Kale and collards have always been and will always be staples at Gathering Together Farm. Oregon’s frosty nights and wet climate produce sweet and tender greens when other more glamorous vegetables aren’t available. GTF grows ten varieties of kale and collards on two to three acres of ground annually, and the extended harvest is sold at farmers’ markets, to our restaurant and grocery store clients, and through our wholesale distributer.
Having a diverse variety list of kales and collards (as wells as most vegetables grown on the farm) allows GTF to offer distinctive tastes and looks to our customers. Often times, different varieties of the same crop will have slightly staggered maturity schedules, allowing for a longer and fuller harvest season. Additionally, if for some reason seed of one variety or another isn’t available for a year or is discontinued altogether, Joelene (GTF’s seed, greenhouse, and irrigation manager) won’t have to scramble to fill in with an unknown variety or seed source. A good majority of GTF’s kale and collard seed is produced on-farm by our partners at Wild Garden Seed, but we also buy seed from Johnny’s Selected Seed and Osborne Seed Company.
Lacinato kale (aka black kale, Tuscan kale, or dinosaur kale) is exceptionally flavorful and is the most sought after by our restaurant clients. Unfortunately, it is one of the lower-yielding varieties that we grow. It takes the longest growing period of the kales to reach maturity, and overwintered lacinato is the first variety to bolt in the spring, producing a nice raab and then dying off early.
White Russian kale is arguably the sweetest flavored kale that we grow. It’s also the most vigorous and cold hardy of our kale varieties, and overwintered white Russian kale produces an abundant spring flush of new growth. Both seasoned and novice gardeners would be well-served by growing this variety.
Much like white Russian, this red Russian-type kale is delicious and produces heavily in the spring.
Red Ursa kale is very showy and attractive with its signature frills. It is the last of the kale varieties to bolt in the spring, producing the last raab.
Winterbor kale is a favorite among the field crew because the leaves are so ruffled and dense that only a few of them make an entire bunch.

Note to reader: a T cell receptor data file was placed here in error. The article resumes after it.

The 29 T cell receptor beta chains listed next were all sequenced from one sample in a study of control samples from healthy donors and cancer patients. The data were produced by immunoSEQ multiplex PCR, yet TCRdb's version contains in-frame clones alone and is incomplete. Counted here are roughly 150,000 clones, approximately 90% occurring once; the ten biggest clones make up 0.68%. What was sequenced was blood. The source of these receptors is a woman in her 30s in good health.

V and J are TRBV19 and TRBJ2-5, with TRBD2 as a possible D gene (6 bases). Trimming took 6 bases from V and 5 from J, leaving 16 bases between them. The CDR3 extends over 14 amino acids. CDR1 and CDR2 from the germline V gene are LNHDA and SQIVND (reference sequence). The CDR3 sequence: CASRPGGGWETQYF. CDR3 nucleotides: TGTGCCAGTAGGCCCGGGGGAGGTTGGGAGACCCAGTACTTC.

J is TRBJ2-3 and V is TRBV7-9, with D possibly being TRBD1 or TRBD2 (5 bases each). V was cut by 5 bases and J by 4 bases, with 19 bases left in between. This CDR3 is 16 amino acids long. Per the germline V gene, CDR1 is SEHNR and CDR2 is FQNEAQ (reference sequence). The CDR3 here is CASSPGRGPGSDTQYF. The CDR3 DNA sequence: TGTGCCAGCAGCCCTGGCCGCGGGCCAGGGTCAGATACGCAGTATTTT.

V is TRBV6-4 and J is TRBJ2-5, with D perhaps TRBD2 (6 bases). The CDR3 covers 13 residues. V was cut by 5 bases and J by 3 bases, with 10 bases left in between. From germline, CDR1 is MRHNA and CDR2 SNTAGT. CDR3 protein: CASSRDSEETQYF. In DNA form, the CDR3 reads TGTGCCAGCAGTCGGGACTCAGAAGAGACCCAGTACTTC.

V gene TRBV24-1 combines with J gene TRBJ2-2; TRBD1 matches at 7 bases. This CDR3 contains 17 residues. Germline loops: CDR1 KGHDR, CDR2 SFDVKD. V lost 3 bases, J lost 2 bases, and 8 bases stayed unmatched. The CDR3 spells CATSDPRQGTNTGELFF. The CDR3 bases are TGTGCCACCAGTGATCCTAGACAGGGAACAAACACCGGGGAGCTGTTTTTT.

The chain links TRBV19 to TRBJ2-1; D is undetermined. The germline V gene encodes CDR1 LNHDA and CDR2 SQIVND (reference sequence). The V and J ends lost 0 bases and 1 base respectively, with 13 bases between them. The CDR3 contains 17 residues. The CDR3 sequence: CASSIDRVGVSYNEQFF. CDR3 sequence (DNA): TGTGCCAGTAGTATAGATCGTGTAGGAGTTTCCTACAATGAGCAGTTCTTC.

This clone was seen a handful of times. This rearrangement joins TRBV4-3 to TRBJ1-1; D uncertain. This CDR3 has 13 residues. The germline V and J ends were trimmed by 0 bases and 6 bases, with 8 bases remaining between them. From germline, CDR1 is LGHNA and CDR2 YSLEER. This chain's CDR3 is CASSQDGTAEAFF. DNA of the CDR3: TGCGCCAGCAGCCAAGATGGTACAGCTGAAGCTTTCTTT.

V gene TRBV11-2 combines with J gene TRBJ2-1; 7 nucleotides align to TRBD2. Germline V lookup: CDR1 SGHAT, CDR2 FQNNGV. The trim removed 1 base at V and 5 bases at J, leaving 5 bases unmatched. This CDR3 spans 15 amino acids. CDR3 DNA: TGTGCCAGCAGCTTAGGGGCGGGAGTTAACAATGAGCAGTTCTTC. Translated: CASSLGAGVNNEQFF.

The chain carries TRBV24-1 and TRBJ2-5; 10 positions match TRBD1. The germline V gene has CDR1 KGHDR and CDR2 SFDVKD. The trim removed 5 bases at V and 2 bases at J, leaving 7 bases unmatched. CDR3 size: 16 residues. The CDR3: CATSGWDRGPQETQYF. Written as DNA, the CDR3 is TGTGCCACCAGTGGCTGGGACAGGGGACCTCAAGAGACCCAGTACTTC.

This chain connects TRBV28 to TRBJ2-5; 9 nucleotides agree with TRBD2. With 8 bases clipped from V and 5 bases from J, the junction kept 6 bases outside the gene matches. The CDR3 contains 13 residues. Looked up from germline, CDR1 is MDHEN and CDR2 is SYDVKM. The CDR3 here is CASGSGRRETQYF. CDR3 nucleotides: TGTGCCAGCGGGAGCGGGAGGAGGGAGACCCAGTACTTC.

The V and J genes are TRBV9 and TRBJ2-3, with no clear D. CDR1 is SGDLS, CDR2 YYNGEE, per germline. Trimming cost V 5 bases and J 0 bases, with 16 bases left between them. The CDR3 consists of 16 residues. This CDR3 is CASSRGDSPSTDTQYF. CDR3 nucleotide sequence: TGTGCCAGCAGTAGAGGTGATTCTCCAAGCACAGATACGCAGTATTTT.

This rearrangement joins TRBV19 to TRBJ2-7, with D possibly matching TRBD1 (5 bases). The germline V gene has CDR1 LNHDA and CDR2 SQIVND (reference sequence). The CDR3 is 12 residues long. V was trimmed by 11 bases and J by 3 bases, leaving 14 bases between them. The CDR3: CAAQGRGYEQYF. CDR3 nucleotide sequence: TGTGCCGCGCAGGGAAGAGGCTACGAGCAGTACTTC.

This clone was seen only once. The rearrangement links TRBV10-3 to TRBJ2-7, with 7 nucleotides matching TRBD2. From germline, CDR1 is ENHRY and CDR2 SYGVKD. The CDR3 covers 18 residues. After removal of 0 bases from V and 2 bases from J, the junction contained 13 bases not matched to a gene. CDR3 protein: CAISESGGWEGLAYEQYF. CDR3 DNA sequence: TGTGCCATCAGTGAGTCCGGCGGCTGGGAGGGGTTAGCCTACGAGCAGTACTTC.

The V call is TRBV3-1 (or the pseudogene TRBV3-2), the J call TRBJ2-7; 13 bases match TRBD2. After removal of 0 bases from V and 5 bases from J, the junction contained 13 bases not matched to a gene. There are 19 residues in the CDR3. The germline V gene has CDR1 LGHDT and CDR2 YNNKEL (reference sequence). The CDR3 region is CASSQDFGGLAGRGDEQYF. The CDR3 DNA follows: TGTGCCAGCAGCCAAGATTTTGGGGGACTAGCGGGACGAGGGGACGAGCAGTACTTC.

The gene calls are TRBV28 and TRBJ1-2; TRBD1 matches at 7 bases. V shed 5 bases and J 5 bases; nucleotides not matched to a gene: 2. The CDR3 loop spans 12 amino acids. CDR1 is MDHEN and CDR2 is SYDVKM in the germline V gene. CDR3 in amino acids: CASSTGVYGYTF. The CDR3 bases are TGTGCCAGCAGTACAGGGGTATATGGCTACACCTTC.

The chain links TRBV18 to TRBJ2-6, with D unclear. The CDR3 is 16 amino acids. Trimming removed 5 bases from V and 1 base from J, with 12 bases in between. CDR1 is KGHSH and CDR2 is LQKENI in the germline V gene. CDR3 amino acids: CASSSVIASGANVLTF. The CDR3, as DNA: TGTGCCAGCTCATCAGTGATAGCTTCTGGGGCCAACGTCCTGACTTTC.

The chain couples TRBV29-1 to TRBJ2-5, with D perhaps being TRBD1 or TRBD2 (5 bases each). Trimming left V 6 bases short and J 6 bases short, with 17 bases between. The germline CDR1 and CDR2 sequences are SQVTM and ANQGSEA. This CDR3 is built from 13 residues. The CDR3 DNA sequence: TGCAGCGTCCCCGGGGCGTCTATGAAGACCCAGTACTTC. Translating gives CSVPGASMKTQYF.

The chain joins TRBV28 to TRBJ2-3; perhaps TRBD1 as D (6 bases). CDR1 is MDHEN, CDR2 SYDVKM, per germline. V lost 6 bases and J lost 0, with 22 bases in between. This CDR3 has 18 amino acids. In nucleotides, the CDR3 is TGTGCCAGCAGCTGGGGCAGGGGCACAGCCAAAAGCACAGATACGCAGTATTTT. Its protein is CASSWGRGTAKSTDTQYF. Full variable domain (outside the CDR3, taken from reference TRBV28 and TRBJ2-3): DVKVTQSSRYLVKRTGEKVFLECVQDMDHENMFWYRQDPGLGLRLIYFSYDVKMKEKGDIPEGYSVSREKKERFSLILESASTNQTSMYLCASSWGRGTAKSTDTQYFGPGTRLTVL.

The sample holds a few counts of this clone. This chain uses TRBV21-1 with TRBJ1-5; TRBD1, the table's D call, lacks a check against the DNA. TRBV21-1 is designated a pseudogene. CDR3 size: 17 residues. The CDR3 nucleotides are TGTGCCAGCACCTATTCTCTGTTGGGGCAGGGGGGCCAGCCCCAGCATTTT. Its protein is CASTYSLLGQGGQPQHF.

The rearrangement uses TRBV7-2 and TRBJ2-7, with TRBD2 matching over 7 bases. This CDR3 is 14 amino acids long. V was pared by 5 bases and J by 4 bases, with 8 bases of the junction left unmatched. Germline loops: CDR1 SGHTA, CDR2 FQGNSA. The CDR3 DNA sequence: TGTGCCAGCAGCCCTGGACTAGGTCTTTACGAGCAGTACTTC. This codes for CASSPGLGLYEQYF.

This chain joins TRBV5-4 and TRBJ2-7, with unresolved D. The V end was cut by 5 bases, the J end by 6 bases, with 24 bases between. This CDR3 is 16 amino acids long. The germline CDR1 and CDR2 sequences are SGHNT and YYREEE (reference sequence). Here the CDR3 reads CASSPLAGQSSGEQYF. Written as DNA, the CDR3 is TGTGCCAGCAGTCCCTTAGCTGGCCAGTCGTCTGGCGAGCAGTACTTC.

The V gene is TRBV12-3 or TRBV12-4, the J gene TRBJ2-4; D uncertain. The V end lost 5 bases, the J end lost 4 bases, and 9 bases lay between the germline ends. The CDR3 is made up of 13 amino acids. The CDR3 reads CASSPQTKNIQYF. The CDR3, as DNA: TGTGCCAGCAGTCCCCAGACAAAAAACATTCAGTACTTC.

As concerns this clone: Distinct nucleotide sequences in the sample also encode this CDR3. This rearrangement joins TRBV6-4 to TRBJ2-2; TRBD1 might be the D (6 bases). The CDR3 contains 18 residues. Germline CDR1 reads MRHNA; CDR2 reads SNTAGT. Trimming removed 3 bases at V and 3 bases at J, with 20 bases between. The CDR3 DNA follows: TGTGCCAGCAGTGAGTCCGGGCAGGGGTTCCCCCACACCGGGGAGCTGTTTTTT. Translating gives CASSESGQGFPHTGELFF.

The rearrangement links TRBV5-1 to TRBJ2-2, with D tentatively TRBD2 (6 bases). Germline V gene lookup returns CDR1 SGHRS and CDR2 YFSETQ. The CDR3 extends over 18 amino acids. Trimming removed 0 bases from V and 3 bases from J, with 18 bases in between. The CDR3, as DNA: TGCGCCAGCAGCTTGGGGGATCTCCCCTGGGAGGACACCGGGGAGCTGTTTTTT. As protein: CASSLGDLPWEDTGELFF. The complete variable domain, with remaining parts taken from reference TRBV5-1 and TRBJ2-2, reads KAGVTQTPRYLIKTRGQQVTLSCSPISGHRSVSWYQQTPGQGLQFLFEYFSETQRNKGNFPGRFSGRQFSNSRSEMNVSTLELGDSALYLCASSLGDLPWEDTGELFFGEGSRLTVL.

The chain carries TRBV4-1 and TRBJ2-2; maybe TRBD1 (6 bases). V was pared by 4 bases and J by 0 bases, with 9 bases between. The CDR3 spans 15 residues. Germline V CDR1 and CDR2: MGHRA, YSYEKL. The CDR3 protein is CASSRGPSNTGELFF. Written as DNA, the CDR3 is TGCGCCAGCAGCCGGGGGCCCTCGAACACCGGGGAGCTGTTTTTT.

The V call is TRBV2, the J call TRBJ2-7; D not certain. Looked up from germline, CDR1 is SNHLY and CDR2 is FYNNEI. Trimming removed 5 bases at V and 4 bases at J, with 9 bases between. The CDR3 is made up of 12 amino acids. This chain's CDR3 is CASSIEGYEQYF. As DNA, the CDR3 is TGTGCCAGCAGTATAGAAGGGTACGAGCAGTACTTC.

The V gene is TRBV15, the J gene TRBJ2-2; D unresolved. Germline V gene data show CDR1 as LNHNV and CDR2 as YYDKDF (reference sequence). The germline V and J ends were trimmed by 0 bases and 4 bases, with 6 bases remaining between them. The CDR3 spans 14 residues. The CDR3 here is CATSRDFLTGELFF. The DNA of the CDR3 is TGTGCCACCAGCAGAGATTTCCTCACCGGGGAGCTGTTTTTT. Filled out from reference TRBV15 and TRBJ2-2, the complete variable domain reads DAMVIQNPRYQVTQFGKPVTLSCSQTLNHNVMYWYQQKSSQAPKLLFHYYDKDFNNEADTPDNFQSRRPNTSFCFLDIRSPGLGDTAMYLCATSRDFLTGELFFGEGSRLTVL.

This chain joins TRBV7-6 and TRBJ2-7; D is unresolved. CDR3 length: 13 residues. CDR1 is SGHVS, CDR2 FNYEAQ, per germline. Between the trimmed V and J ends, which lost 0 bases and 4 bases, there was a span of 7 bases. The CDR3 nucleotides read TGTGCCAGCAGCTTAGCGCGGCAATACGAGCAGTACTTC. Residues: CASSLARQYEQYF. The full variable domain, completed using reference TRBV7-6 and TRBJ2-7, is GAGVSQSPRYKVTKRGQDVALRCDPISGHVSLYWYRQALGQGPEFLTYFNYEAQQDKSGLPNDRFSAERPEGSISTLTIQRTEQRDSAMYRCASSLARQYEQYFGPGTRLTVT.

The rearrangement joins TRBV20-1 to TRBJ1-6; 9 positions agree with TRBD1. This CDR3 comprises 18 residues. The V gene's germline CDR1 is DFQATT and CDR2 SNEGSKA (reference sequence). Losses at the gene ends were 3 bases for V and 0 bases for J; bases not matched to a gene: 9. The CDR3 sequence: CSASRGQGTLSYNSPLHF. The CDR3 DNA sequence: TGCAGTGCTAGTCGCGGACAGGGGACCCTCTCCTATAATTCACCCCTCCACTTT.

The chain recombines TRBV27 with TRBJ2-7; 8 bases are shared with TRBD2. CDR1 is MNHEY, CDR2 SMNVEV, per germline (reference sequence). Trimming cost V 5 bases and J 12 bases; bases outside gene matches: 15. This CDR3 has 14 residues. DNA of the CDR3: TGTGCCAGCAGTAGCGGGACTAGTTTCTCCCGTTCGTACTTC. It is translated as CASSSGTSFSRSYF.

Confusingly, flowering kales are so named because of their ornamental leaves not because of any exceptional flowers. Gathering Together Farm grows flowering kale types only in the fall because the varieties won’t transform into the vibrant shades of pink unless they’re chilled at night. Peacock kale varieties are sold in bunches at the farmers’ markets and to restaurants, but much of it is cut at a young stage for salad mix.
For fall/winter-harvested kale and collards, Joelene seeds one planting in the greenhouse in late June that gets transplanted out about three weeks later. She seeds a second planting in the greenhouse in mid July that also gets transplanted out about three weeks later. She also direct seeds a third planting the first week in August. (Jolene recommends that home gardeners direct seed fall kale and collards in mid-July or the very beginning of August.) Johnny’s Selected Seeds advises spacing plants every 8″ in rows 18″-30″ apart.
The field crew begins harvesting kale (and collards) in mid-September, but the greens don’t reach their peak of flavor until they get consistent nighttime frosts. The plants will go dormant because of lack of light and heat in December and January, but the fall kale that doesn’t die off due to extreme cold will begin growing again in February. Depending on the variety, kales will begin to bolt in March or April, producing edible kale raabs (the bolting stems and buds on any plant in the brassica family–kale, turnips, broccoli, etc.).
Joelene seeds another batch of spring kale and collards in the greenhouse in late February that gets planted out three or four weeks later. The tender transplants spend the first few weeks outside growing under floating row cover. Around the time that the overwintered kales and kale raabs are winding down (early May), the field crew begins harvesting the new crop of spring kale. Though it will keep growing over the summer, its taste intensifies as its sugar content decreases with the warm weather, so spring kale is usually abandoned and eventually tilled under in late June or early July.
Kale has a mostly undeserved reputation of being tough and having a strong, unpleasant taste. That may be due to the fact that some folks are eating kale in the summer or in climates that don’t get frosty nighttime temperatures. The reality is that good kale is tender and sweet. It is easily prepared in a quick stir fry with a splash of soy sauce and a sautéed leek, or in the recently trendy form of “kale chips”, but if you’re looking for some slightly more complex inspiration, check out these kale-centric recipes: